(NECN: Greg Wayland) - In science and in song, it's no small wonder we're enchanted by that big wonder overhead.
"It's a bright object in the sky," said Quinn Sykes of Boston University's Astronomy Department. "People have been watching it for eons."
And we might be super-enchanted at 11:34 p.m. on Saturday night. That's when the moon will be close as it gets at peregee (as opposed to apogee), which is about 222,000 miles away from our planet.
"You know, the moon's orbit isn't exactly circular," said John Retterer, a Boston College astronomer. "It's elliptical, which is sort of like a squashed circle."
A minute later - at 11:35 p.m. - the moon will line up with the sun and be full, creating a so-called super moon, looking about 15 percent bigger and 30 percent brighter.
A peregee, or super moon, isn't that rare. In fact, it happened last year on March 19, and was even a little bigger then.
And with no yardstick in the sky, it may be hard to see the difference.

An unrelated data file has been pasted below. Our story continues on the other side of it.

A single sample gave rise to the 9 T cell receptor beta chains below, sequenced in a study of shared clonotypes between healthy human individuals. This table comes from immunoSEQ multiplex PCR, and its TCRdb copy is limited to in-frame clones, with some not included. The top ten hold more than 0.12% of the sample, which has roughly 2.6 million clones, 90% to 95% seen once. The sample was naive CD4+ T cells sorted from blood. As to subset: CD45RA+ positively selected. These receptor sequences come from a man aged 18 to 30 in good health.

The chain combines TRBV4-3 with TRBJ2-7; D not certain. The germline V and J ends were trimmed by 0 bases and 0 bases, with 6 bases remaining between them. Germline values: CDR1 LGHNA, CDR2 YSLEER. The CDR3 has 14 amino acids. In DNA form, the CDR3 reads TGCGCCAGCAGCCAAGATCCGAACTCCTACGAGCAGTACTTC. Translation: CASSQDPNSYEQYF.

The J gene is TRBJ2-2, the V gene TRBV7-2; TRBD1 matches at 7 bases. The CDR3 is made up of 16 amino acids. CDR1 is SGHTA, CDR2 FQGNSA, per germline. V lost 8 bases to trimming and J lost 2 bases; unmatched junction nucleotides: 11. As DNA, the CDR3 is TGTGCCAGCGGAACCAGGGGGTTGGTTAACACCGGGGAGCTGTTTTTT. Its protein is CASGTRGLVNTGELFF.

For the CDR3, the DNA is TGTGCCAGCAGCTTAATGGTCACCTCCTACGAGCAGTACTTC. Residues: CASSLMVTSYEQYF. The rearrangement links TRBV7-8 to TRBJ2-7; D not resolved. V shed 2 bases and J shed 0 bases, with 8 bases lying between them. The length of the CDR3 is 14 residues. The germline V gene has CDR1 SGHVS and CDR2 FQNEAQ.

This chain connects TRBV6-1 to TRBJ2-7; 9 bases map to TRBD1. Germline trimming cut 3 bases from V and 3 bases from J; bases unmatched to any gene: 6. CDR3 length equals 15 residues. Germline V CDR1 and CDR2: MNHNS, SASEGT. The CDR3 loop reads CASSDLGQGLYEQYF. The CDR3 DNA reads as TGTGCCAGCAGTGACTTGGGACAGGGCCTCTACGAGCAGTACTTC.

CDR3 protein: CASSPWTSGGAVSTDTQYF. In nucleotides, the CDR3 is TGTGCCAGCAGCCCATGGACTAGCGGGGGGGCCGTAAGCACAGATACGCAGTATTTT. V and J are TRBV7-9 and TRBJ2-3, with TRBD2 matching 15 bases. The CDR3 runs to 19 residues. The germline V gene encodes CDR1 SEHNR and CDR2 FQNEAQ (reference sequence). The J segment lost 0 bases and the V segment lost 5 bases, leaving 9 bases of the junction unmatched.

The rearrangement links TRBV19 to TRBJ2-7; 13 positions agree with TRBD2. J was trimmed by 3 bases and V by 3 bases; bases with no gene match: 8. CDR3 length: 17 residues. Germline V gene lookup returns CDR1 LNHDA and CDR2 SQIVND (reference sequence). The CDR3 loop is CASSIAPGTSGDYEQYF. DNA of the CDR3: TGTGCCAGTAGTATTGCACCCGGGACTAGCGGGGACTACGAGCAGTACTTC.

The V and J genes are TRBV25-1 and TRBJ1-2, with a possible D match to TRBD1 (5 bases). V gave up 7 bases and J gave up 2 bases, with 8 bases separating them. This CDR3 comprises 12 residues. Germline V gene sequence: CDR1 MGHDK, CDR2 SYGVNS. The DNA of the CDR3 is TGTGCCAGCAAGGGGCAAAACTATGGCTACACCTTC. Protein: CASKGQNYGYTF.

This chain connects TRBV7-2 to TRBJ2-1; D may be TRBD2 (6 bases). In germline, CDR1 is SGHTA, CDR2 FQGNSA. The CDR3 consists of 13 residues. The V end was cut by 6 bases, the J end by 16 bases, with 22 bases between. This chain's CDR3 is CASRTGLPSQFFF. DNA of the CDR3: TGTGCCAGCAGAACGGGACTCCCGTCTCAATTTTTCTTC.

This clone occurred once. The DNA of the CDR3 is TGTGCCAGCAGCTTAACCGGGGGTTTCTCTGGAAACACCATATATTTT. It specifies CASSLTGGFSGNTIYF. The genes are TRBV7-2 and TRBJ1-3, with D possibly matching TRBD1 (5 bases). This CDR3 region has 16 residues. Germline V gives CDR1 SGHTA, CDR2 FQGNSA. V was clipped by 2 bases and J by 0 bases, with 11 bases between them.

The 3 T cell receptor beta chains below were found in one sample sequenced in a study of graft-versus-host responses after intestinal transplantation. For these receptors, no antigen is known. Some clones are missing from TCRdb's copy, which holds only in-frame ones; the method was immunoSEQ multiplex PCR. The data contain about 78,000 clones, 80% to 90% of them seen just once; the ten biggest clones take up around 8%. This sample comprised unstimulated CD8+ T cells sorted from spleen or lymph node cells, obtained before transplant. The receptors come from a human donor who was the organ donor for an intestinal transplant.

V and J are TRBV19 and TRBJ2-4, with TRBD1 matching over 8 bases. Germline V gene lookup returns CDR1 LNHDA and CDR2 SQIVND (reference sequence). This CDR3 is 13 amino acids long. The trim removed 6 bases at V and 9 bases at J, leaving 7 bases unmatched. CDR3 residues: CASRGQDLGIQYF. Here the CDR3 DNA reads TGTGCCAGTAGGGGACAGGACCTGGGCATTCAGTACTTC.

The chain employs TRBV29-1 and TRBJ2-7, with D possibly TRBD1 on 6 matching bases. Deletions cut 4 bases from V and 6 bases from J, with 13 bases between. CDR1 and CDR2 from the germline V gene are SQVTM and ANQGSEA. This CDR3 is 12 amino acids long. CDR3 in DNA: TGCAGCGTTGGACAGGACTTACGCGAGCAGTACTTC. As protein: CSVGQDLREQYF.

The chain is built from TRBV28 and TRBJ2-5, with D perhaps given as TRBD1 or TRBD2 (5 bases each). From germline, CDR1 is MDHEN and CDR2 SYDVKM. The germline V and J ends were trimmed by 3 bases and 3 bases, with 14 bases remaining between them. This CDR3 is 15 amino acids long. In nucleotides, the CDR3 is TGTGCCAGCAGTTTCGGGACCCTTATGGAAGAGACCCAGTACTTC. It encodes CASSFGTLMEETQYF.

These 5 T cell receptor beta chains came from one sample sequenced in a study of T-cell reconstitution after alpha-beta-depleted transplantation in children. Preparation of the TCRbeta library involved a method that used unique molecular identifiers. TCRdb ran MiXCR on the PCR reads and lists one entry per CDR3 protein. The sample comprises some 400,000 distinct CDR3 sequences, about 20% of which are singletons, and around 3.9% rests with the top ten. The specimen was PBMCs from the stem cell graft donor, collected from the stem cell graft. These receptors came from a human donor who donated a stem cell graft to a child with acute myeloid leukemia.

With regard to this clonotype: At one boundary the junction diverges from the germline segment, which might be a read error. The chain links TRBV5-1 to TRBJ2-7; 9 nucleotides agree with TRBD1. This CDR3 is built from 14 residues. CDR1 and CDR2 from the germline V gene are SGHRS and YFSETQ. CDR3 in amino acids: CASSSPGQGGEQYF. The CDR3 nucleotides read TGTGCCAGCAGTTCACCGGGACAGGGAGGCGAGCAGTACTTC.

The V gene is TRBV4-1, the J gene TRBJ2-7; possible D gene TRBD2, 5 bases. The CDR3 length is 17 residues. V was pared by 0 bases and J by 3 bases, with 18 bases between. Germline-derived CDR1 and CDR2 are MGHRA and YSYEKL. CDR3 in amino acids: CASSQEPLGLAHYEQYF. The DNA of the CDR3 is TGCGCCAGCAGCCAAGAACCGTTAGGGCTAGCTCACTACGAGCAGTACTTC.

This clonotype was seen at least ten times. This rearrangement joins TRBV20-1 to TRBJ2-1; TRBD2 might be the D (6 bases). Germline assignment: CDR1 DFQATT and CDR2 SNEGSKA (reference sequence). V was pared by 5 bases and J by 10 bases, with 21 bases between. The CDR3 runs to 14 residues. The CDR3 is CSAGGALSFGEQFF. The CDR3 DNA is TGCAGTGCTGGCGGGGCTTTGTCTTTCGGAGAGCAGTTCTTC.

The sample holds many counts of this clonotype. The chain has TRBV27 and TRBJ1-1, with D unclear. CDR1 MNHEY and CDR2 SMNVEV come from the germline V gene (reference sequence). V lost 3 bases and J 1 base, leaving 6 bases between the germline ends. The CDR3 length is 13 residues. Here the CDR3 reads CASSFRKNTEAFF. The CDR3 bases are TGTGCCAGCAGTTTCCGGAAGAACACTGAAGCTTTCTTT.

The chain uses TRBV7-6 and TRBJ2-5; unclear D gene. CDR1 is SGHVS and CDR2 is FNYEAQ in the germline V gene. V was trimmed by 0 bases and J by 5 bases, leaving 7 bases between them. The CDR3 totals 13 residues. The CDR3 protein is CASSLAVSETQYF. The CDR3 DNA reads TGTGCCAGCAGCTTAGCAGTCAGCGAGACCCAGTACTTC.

The super moon may be most super as it's rising.
"You get to see the moon with the backdrop and you've got the silhouette of the buildings or the mountains and it looks huge and looming and large," said Sykes.
Otherwise, if skies are clear, will will anyone but astronomers or lovers take note?
"I don't think so," said Retterer.
So just how super this moon is may be in the eye of the moon-gazer, or the beholder. For most of us, the moon is always worth looking at, especially when it's full.
"It's a beautiful object and people are entranced by it," said Sykes.